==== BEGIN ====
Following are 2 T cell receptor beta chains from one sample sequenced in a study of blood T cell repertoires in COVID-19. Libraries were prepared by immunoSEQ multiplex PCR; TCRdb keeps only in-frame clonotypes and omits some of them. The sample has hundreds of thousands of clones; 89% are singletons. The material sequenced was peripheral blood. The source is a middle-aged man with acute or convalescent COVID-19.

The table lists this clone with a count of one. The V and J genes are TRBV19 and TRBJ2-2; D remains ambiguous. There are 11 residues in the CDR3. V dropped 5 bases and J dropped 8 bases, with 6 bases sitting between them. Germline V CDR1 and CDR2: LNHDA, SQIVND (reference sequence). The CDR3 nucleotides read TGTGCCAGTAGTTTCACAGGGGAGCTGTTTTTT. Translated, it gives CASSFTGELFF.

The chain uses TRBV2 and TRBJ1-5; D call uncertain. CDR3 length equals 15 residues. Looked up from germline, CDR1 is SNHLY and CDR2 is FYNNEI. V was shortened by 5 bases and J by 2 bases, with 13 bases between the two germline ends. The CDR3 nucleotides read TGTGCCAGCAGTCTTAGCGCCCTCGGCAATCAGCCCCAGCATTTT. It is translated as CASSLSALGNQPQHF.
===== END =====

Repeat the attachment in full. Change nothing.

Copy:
Following are 2 T cell receptor beta chains from one sample sequenced in a study of blood T cell repertoires in COVID-19. Libraries were prepared by immunoSEQ multiplex PCR; TCRdb keeps only in-frame clonotypes and omits some of them. The sample has hundreds of thousands of clones; 89% are singletons. The material sequenced was peripheral blood. The source is a middle-aged man with acute or convalescent COVID-19.

The table lists this clone with a count of one. The V and J genes are TRBV19 and TRBJ2-2; D remains ambiguous. There are 11 residues in the CDR3. V dropped 5 bases and J dropped 8 bases, with 6 bases sitting between them. Germline V CDR1 and CDR2: LNHDA, SQIVND (reference sequence). The CDR3 nucleotides read TGTGCCAGTAGTTTCACAGGGGAGCTGTTTTTT. Translated, it gives CASSFTGELFF.

The chain uses TRBV2 and TRBJ1-5; D call uncertain. CDR3 length equals 15 residues. Looked up from germline, CDR1 is SNHLY and CDR2 is FYNNEI. V was shortened by 5 bases and J by 2 bases, with 13 bases between the two germline ends. The CDR3 nucleotides read TGTGCCAGCAGTCTTAGCGCCCTCGGCAATCAGCCCCAGCATTTT. It is translated as CASSLSALGNQPQHF.